“We as the Legislature took a 15 percent cut,” says Utah Senator Lyle Hillyard. “We bellied up to the bar like everybody else and took our hit.”
The South Carolina House, which cut its budget by 30 percent over the past year, now has 12 full-time vacancies; part-time employees have had their hours cut by 25 percent; and the printing and office supply budgets have shrunk as well. “We only buy one type of pen,” says Charles F. Reid, clerk of the South Carolina House. “Your choices are blue or black.”
In the Washington House, the number of aides hired for the session has decreased, and about 10 year-round staff positions have been eliminated. The staff who remain are taking furlough days. Legislative staff overall accounted for 62 percent of the unpaid days taken by Washington state employees during the first six months of the current fiscal year—an astonishing statistic when you consider that House and Senate personnel together make up just 440 of the state’s 71,000 full-time employees.
That discrepancy won’t last. Lynn Kessler, the Washington House majority leader, notes that other state employees now find themselves facing furlough days, which were imposed this year. Kessler also argues that the Legislature needed to grow more efficient and get out of the business of doing things that private companies should be taking care of.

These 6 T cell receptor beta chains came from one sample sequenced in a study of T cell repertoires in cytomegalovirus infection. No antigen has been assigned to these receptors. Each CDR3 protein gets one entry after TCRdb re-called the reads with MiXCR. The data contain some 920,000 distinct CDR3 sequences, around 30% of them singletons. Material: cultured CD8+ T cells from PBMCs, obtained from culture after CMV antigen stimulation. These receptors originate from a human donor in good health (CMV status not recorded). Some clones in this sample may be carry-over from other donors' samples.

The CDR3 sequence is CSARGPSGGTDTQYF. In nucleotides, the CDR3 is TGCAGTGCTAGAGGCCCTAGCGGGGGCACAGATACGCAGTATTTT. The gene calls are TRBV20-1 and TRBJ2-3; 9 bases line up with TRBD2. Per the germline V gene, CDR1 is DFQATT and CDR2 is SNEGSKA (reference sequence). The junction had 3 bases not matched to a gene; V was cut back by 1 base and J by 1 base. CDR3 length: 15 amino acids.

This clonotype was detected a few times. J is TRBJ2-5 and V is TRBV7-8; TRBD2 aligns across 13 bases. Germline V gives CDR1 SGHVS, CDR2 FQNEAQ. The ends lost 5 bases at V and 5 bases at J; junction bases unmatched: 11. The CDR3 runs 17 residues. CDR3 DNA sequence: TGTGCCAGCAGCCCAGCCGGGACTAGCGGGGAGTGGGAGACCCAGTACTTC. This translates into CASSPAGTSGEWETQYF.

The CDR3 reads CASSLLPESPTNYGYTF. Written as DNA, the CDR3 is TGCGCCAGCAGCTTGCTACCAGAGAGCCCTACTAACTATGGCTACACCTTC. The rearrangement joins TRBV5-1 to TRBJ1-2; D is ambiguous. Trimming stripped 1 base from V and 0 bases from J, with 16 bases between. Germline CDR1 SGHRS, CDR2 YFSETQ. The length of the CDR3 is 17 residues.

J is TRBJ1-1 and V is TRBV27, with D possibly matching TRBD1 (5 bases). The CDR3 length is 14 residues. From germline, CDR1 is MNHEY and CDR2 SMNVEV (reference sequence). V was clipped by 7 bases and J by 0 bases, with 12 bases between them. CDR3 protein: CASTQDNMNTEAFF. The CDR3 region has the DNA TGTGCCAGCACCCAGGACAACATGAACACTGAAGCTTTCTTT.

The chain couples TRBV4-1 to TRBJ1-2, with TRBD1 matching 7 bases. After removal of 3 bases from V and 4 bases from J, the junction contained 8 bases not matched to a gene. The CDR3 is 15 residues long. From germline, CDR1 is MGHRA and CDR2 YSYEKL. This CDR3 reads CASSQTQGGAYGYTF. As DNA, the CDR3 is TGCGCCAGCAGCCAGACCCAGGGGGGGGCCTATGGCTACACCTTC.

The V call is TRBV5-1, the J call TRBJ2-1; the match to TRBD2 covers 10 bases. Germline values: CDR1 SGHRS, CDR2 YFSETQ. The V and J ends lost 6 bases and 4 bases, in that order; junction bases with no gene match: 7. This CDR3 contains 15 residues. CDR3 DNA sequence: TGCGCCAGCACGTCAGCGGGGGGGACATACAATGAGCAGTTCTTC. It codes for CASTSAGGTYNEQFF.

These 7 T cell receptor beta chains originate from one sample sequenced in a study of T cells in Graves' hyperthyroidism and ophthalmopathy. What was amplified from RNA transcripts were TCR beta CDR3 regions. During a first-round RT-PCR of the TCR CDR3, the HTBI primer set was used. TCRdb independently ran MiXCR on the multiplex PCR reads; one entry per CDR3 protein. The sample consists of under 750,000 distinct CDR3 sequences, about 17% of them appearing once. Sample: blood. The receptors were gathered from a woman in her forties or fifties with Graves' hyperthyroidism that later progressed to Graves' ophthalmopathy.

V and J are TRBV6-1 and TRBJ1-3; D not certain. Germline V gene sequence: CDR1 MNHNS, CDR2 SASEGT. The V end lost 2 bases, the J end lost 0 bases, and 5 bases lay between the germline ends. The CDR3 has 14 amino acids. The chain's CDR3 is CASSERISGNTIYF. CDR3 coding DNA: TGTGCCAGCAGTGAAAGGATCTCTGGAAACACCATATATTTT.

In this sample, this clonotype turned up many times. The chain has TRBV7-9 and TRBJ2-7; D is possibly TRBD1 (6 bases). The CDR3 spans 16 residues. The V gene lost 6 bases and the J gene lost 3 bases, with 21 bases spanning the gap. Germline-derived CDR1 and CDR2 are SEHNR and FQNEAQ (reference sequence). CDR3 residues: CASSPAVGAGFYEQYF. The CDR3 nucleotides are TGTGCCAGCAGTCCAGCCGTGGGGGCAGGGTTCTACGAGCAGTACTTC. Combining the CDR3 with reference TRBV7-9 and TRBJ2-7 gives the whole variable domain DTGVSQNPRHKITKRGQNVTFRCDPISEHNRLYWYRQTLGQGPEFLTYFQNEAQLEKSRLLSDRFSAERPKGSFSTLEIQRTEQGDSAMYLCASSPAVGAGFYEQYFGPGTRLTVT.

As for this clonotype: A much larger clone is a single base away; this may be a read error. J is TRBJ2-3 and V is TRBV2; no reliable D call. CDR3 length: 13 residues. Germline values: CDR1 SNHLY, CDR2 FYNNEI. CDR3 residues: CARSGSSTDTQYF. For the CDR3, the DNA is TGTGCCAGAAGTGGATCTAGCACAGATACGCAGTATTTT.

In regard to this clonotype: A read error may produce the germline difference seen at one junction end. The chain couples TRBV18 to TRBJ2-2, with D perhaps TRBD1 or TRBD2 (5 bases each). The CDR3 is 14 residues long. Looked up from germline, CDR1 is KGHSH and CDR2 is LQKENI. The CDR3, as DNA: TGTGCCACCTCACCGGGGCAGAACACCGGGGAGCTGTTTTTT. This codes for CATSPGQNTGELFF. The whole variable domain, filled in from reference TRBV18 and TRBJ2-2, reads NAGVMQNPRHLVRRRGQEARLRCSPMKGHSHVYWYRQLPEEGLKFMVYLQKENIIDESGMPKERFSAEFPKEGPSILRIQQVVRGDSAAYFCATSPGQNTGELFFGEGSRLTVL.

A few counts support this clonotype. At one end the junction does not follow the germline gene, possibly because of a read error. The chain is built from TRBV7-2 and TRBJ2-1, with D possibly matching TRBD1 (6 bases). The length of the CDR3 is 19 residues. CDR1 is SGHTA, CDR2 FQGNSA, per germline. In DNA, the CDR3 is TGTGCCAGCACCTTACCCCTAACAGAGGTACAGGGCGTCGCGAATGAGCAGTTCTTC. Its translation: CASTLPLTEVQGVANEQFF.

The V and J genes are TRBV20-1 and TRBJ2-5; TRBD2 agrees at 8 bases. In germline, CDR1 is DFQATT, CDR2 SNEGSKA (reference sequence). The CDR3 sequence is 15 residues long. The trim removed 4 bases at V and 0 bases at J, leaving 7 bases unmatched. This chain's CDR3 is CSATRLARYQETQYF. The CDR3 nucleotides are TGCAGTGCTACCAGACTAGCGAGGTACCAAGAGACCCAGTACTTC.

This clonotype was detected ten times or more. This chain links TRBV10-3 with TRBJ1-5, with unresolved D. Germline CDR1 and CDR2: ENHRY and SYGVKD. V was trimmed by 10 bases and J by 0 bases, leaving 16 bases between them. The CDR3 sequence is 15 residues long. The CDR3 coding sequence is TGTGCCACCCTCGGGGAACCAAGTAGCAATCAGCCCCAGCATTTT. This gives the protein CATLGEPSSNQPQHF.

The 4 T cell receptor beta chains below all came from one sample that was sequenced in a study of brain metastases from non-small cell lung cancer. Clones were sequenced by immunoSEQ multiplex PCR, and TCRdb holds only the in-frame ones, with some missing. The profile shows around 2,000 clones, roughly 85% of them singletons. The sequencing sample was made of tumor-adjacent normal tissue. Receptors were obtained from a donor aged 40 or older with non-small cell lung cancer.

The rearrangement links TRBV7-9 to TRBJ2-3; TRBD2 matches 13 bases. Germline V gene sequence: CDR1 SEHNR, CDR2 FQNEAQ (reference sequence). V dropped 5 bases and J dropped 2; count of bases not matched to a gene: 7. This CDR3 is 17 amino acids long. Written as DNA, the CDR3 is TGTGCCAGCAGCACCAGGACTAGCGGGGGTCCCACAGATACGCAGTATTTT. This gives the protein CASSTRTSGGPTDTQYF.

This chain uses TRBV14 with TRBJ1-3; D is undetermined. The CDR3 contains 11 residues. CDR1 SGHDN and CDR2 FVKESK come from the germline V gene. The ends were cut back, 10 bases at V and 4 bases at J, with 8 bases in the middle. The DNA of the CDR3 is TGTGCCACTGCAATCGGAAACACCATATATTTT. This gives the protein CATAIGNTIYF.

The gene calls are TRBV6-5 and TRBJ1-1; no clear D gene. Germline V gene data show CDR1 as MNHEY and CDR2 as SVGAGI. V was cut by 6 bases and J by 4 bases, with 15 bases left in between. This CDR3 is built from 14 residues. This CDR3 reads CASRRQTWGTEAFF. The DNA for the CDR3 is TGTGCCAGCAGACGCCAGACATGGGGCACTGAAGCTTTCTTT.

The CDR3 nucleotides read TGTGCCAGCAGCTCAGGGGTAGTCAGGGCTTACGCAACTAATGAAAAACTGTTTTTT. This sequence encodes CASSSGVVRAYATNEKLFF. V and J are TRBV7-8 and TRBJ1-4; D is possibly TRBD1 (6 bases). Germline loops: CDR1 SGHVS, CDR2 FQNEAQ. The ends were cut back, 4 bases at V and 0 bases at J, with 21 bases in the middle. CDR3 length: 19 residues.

Kessler says the Legislature, despite the cuts, “is left in a place we’re comfortable with. We’ve just cut back like everybody else,” she says. “We are not more important than the private sector people who have been laid off.”
What's Too Deep
Legislators certainly understand the symbolic importance of cutting their own budgets during tough times. In several states, including Utah and Missouri, they’ve foresworn per diem increases. But the dollar amounts involved are not much, as Hillyard notes. And, although reduced staffs around the country have kept their fingers in most leaky dikes, legislative budget cuts are starting to have some practical effects.
The Oregon legislature, which has cut its own budget by double digits for two straight biennia, has set strict limits on when interim committees may meet and is also limiting the number of bills each legislator can introduce during the shorter session. The Colorado legislature has gone one better, banning interim meetings altogether and eliminating funding for some special session days.